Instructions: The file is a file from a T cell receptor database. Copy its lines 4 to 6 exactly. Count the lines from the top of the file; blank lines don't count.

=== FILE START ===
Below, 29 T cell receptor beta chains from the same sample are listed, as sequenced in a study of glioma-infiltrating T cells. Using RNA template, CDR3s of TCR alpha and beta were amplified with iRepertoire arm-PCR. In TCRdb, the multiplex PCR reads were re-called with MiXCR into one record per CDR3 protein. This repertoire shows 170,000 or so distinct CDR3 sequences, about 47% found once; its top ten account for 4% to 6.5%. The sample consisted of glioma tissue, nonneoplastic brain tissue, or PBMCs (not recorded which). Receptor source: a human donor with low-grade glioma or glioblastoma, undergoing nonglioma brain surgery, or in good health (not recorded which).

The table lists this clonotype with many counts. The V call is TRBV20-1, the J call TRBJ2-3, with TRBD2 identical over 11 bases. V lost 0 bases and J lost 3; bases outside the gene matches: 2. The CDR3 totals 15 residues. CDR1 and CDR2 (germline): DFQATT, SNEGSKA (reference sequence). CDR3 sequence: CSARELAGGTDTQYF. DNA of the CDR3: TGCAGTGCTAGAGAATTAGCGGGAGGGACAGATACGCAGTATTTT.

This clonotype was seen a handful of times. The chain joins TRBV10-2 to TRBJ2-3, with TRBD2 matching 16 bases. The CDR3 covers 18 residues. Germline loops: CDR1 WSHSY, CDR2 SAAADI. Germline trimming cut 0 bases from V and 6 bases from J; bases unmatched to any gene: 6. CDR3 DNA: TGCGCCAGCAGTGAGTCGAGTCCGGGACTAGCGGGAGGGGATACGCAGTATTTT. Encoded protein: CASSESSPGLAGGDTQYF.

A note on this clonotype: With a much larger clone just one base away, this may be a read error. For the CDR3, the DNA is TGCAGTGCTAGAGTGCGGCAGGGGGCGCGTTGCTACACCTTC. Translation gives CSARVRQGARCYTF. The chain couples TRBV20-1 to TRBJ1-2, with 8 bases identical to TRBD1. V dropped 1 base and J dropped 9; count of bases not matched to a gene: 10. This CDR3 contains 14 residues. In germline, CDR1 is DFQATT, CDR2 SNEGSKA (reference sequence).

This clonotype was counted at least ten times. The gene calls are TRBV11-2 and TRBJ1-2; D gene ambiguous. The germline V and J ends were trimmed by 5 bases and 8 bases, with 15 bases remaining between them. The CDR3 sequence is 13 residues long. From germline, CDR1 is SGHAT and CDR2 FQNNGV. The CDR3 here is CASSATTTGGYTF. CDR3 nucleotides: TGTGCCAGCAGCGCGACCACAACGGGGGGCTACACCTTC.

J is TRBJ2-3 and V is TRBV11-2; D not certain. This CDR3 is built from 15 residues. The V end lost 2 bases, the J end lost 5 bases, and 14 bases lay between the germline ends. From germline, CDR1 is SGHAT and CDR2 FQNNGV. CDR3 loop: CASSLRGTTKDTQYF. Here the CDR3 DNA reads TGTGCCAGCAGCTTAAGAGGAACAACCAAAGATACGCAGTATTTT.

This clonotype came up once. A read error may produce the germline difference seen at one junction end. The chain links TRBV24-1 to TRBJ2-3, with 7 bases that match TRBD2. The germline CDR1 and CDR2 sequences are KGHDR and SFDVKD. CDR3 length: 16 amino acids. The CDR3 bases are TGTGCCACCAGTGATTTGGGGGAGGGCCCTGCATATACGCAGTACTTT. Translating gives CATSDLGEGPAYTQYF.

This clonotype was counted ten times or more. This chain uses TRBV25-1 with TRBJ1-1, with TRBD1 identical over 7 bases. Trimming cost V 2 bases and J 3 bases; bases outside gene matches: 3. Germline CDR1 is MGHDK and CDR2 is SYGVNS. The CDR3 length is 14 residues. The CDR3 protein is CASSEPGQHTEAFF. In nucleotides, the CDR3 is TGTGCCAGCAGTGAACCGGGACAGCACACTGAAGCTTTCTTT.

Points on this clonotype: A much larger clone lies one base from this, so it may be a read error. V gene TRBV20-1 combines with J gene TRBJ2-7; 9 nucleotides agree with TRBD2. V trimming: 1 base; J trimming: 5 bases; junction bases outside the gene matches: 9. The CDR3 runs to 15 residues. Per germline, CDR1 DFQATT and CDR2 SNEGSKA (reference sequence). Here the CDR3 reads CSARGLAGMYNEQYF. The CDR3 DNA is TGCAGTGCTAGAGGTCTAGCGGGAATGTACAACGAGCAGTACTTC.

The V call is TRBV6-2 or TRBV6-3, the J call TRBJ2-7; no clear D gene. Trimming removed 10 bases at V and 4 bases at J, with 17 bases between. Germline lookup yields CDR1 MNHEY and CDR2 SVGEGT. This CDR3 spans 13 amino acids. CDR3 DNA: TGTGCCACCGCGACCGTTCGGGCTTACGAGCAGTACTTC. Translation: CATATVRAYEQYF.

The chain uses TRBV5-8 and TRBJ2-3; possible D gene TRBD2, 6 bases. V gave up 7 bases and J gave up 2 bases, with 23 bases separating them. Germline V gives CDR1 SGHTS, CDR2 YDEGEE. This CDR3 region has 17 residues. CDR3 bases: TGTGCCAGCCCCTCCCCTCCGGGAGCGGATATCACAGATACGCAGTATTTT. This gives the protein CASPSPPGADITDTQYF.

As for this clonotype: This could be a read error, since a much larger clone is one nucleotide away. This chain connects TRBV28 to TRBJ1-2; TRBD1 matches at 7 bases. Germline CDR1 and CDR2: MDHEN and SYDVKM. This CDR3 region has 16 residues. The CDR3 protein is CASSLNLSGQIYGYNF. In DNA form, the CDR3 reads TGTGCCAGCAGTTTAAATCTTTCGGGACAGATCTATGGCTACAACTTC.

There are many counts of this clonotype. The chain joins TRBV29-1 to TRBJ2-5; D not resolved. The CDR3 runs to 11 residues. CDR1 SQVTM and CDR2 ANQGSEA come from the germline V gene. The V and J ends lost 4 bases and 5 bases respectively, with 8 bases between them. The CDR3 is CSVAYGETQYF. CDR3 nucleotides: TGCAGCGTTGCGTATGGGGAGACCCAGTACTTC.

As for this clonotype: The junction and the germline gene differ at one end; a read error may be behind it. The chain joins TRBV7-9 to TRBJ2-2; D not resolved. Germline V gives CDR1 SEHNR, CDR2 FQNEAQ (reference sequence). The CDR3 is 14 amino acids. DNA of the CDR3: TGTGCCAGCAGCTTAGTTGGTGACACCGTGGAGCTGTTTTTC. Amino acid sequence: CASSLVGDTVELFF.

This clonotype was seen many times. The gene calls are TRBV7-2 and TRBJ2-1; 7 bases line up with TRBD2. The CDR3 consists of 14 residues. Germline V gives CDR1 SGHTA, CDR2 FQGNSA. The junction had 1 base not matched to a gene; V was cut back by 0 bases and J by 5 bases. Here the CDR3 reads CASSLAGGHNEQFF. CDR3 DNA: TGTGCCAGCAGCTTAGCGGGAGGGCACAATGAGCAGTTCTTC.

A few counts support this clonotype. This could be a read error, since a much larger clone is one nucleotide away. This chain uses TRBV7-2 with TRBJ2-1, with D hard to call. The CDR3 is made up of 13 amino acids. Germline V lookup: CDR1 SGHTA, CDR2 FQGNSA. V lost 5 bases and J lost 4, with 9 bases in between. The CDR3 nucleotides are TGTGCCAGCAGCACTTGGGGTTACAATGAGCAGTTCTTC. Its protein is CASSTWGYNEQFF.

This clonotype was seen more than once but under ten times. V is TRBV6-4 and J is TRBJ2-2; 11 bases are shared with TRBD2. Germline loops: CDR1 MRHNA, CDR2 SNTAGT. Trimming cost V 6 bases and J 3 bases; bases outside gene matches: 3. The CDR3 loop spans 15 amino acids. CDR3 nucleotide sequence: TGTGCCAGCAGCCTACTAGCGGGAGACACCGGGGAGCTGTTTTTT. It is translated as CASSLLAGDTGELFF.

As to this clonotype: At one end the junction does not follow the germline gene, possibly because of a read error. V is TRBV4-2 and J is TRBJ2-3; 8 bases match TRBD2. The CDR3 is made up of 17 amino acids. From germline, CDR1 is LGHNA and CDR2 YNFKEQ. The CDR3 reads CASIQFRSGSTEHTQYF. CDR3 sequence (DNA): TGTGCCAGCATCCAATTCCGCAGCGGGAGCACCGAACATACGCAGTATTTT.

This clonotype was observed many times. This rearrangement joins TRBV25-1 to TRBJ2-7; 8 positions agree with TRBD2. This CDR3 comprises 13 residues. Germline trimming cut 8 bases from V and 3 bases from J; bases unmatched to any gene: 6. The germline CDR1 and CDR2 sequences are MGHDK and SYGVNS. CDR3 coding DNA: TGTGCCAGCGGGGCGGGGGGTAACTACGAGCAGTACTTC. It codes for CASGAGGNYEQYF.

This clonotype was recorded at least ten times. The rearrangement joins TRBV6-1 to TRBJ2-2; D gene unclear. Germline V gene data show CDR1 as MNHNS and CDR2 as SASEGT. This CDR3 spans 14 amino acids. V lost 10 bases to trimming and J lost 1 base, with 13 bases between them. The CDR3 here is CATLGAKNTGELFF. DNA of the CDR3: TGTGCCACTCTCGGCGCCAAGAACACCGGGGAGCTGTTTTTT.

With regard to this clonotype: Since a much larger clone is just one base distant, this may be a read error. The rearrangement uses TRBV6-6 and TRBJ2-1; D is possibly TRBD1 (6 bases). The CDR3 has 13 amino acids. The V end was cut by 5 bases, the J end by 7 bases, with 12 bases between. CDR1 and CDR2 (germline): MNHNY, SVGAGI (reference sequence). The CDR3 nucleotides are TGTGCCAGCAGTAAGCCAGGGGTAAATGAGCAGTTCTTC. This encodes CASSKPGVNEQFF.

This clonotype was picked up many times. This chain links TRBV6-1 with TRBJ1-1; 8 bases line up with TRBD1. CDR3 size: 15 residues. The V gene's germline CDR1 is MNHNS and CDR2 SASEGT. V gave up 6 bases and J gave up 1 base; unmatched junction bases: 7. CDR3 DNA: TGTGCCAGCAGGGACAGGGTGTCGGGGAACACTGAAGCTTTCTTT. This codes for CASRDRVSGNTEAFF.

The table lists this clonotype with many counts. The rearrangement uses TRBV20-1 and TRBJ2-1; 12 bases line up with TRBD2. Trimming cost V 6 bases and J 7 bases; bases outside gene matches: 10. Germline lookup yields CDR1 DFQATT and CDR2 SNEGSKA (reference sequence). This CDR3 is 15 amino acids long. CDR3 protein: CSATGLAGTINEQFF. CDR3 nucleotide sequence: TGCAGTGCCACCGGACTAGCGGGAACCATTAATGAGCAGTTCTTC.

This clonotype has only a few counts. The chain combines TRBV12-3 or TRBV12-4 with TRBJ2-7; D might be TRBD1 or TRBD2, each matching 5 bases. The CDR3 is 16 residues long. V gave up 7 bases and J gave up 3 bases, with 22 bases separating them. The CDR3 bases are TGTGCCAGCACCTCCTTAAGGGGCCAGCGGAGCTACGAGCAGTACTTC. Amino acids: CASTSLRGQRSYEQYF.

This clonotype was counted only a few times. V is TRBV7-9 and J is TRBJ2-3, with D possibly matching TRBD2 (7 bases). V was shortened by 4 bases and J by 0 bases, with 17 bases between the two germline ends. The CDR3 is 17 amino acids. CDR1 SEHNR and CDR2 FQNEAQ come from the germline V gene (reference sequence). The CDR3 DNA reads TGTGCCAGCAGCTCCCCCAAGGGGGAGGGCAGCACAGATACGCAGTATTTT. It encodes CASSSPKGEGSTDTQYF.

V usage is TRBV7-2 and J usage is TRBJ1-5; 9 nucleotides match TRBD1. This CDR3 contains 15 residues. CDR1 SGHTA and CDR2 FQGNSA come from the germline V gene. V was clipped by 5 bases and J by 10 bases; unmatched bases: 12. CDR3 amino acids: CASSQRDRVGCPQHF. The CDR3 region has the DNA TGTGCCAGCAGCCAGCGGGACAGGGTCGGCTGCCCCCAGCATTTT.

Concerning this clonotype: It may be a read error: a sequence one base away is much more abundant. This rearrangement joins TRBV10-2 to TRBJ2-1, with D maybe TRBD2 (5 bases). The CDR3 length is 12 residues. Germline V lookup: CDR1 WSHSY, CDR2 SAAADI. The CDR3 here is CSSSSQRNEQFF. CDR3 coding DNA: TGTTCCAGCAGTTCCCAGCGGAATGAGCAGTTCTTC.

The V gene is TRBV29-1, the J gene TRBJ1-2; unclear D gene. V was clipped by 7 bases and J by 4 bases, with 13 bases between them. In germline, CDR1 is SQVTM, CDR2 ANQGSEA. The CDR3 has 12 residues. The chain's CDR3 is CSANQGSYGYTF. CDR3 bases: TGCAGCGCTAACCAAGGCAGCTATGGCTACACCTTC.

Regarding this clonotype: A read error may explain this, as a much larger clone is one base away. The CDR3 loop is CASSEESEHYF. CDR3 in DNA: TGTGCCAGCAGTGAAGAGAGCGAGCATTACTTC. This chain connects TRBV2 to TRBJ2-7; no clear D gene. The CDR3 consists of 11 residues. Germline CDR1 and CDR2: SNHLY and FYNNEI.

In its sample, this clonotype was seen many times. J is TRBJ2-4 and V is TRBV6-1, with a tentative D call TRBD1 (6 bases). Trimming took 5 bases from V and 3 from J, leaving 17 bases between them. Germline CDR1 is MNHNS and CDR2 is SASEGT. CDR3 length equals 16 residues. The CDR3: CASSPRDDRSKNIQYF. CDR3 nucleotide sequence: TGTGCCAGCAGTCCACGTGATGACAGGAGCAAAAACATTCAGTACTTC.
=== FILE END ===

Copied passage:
A note on this clonotype: With a much larger clone just one base away, this may be a read error. For the CDR3, the DNA is TGCAGTGCTAGAGTGCGGCAGGGGGCGCGTTGCTACACCTTC. Translation gives CSARVRQGARCYTF. The chain couples TRBV20-1 to TRBJ1-2, with 8 bases identical to TRBD1. V dropped 1 base and J dropped 9; count of bases not matched to a gene: 10. This CDR3 contains 14 residues. In germline, CDR1 is DFQATT, CDR2 SNEGSKA (reference sequence).

This clonotype was counted at least ten times. The gene calls are TRBV11-2 and TRBJ1-2; D gene ambiguous. The germline V and J ends were trimmed by 5 bases and 8 bases, with 15 bases remaining between them. The CDR3 sequence is 13 residues long. From germline, CDR1 is SGHAT and CDR2 FQNNGV. The CDR3 here is CASSATTTGGYTF. CDR3 nucleotides: TGTGCCAGCAGCGCGACCACAACGGGGGGCTACACCTTC.

J is TRBJ2-3 and V is TRBV11-2; D not certain. This CDR3 is built from 15 residues. The V end lost 2 bases, the J end lost 5 bases, and 14 bases lay between the germline ends. From germline, CDR1 is SGHAT and CDR2 FQNNGV. CDR3 loop: CASSLRGTTKDTQYF. Here the CDR3 DNA reads TGTGCCAGCAGCTTAAGAGGAACAACCAAAGATACGCAGTATTTT.